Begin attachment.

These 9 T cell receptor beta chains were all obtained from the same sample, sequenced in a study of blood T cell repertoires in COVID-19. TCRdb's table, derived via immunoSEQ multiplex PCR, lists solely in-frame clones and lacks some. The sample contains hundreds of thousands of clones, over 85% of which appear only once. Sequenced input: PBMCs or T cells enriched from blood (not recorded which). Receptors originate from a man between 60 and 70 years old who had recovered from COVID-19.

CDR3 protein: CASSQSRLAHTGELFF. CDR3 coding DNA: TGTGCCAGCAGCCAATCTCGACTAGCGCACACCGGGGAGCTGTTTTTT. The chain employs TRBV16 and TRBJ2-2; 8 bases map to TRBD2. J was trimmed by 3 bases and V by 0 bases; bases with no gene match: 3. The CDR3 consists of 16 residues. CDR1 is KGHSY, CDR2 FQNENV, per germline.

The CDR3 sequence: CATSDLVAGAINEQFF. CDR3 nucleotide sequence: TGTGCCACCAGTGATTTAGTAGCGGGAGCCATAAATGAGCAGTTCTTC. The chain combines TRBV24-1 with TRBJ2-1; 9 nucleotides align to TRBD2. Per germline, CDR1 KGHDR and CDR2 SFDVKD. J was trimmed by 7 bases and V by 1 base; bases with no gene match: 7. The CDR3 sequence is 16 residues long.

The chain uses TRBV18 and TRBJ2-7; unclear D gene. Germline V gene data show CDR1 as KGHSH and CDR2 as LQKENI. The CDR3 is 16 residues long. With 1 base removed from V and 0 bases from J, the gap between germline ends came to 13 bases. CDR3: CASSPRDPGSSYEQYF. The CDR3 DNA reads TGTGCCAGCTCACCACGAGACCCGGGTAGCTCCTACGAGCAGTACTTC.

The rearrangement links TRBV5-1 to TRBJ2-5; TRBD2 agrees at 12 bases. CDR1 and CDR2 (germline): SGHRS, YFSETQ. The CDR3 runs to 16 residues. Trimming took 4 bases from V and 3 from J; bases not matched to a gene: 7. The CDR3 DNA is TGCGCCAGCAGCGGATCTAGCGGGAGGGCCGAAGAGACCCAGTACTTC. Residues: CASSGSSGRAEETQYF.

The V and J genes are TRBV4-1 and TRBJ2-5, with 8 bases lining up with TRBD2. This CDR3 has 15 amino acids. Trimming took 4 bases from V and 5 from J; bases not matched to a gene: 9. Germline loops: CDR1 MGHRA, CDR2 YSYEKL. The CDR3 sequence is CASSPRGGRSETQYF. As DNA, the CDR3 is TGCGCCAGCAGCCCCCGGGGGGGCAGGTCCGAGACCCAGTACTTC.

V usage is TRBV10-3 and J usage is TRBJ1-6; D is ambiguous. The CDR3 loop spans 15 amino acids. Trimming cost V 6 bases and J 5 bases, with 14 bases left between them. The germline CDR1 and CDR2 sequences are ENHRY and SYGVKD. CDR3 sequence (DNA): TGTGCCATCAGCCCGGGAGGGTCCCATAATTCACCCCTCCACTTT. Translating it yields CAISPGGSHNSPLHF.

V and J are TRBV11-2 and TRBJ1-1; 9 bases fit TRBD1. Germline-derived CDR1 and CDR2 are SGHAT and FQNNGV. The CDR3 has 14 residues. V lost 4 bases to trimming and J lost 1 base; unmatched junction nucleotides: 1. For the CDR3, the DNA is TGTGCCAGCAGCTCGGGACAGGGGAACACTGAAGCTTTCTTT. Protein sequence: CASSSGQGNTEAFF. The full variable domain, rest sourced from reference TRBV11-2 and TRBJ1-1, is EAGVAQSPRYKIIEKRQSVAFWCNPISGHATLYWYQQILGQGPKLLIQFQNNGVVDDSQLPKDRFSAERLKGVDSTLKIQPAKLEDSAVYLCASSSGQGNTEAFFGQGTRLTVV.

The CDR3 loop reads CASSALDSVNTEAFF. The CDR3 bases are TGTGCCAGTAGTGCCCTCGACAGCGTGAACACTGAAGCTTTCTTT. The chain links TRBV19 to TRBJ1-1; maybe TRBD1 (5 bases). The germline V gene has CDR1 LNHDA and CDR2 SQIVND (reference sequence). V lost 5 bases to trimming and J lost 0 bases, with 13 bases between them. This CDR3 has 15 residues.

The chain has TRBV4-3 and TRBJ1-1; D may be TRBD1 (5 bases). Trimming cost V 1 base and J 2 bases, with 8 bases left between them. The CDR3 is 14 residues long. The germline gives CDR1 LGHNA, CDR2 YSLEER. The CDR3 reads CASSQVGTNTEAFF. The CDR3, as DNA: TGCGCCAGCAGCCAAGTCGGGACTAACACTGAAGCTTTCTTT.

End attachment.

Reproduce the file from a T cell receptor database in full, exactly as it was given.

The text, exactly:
These 9 T cell receptor beta chains were all obtained from the same sample, sequenced in a study of blood T cell repertoires in COVID-19. TCRdb's table, derived via immunoSEQ multiplex PCR, lists solely in-frame clones and lacks some. The sample contains hundreds of thousands of clones, over 85% of which appear only once. Sequenced input: PBMCs or T cells enriched from blood (not recorded which). Receptors originate from a man between 60 and 70 years old who had recovered from COVID-19.

CDR3 protein: CASSQSRLAHTGELFF. CDR3 coding DNA: TGTGCCAGCAGCCAATCTCGACTAGCGCACACCGGGGAGCTGTTTTTT. The chain employs TRBV16 and TRBJ2-2; 8 bases map to TRBD2. J was trimmed by 3 bases and V by 0 bases; bases with no gene match: 3. The CDR3 consists of 16 residues. CDR1 is KGHSY, CDR2 FQNENV, per germline.

The CDR3 sequence: CATSDLVAGAINEQFF. CDR3 nucleotide sequence: TGTGCCACCAGTGATTTAGTAGCGGGAGCCATAAATGAGCAGTTCTTC. The chain combines TRBV24-1 with TRBJ2-1; 9 nucleotides align to TRBD2. Per germline, CDR1 KGHDR and CDR2 SFDVKD. J was trimmed by 7 bases and V by 1 base; bases with no gene match: 7. The CDR3 sequence is 16 residues long.

The chain uses TRBV18 and TRBJ2-7; unclear D gene. Germline V gene data show CDR1 as KGHSH and CDR2 as LQKENI. The CDR3 is 16 residues long. With 1 base removed from V and 0 bases from J, the gap between germline ends came to 13 bases. CDR3: CASSPRDPGSSYEQYF. The CDR3 DNA reads TGTGCCAGCTCACCACGAGACCCGGGTAGCTCCTACGAGCAGTACTTC.

The rearrangement links TRBV5-1 to TRBJ2-5; TRBD2 agrees at 12 bases. CDR1 and CDR2 (germline): SGHRS, YFSETQ. The CDR3 runs to 16 residues. Trimming took 4 bases from V and 3 from J; bases not matched to a gene: 7. The CDR3 DNA is TGCGCCAGCAGCGGATCTAGCGGGAGGGCCGAAGAGACCCAGTACTTC. Residues: CASSGSSGRAEETQYF.

The V and J genes are TRBV4-1 and TRBJ2-5, with 8 bases lining up with TRBD2. This CDR3 has 15 amino acids. Trimming took 4 bases from V and 5 from J; bases not matched to a gene: 9. Germline loops: CDR1 MGHRA, CDR2 YSYEKL. The CDR3 sequence is CASSPRGGRSETQYF. As DNA, the CDR3 is TGCGCCAGCAGCCCCCGGGGGGGCAGGTCCGAGACCCAGTACTTC.

V usage is TRBV10-3 and J usage is TRBJ1-6; D is ambiguous. The CDR3 loop spans 15 amino acids. Trimming cost V 6 bases and J 5 bases, with 14 bases left between them. The germline CDR1 and CDR2 sequences are ENHRY and SYGVKD. CDR3 sequence (DNA): TGTGCCATCAGCCCGGGAGGGTCCCATAATTCACCCCTCCACTTT. Translating it yields CAISPGGSHNSPLHF.

V and J are TRBV11-2 and TRBJ1-1; 9 bases fit TRBD1. Germline-derived CDR1 and CDR2 are SGHAT and FQNNGV. The CDR3 has 14 residues. V lost 4 bases to trimming and J lost 1 base; unmatched junction nucleotides: 1. For the CDR3, the DNA is TGTGCCAGCAGCTCGGGACAGGGGAACACTGAAGCTTTCTTT. Protein sequence: CASSSGQGNTEAFF. The full variable domain, rest sourced from reference TRBV11-2 and TRBJ1-1, is EAGVAQSPRYKIIEKRQSVAFWCNPISGHATLYWYQQILGQGPKLLIQFQNNGVVDDSQLPKDRFSAERLKGVDSTLKIQPAKLEDSAVYLCASSSGQGNTEAFFGQGTRLTVV.

The CDR3 loop reads CASSALDSVNTEAFF. The CDR3 bases are TGTGCCAGTAGTGCCCTCGACAGCGTGAACACTGAAGCTTTCTTT. The chain links TRBV19 to TRBJ1-1; maybe TRBD1 (5 bases). The germline V gene has CDR1 LNHDA and CDR2 SQIVND (reference sequence). V lost 5 bases to trimming and J lost 0 bases, with 13 bases between them. This CDR3 has 15 residues.

The chain has TRBV4-3 and TRBJ1-1; D may be TRBD1 (5 bases). Trimming cost V 1 base and J 2 bases, with 8 bases left between them. The CDR3 is 14 residues long. The germline gives CDR1 LGHNA, CDR2 YSLEER. The CDR3 reads CASSQVGTNTEAFF. The CDR3, as DNA: TGCGCCAGCAGCCAAGTCGGGACTAACACTGAAGCTTTCTTT.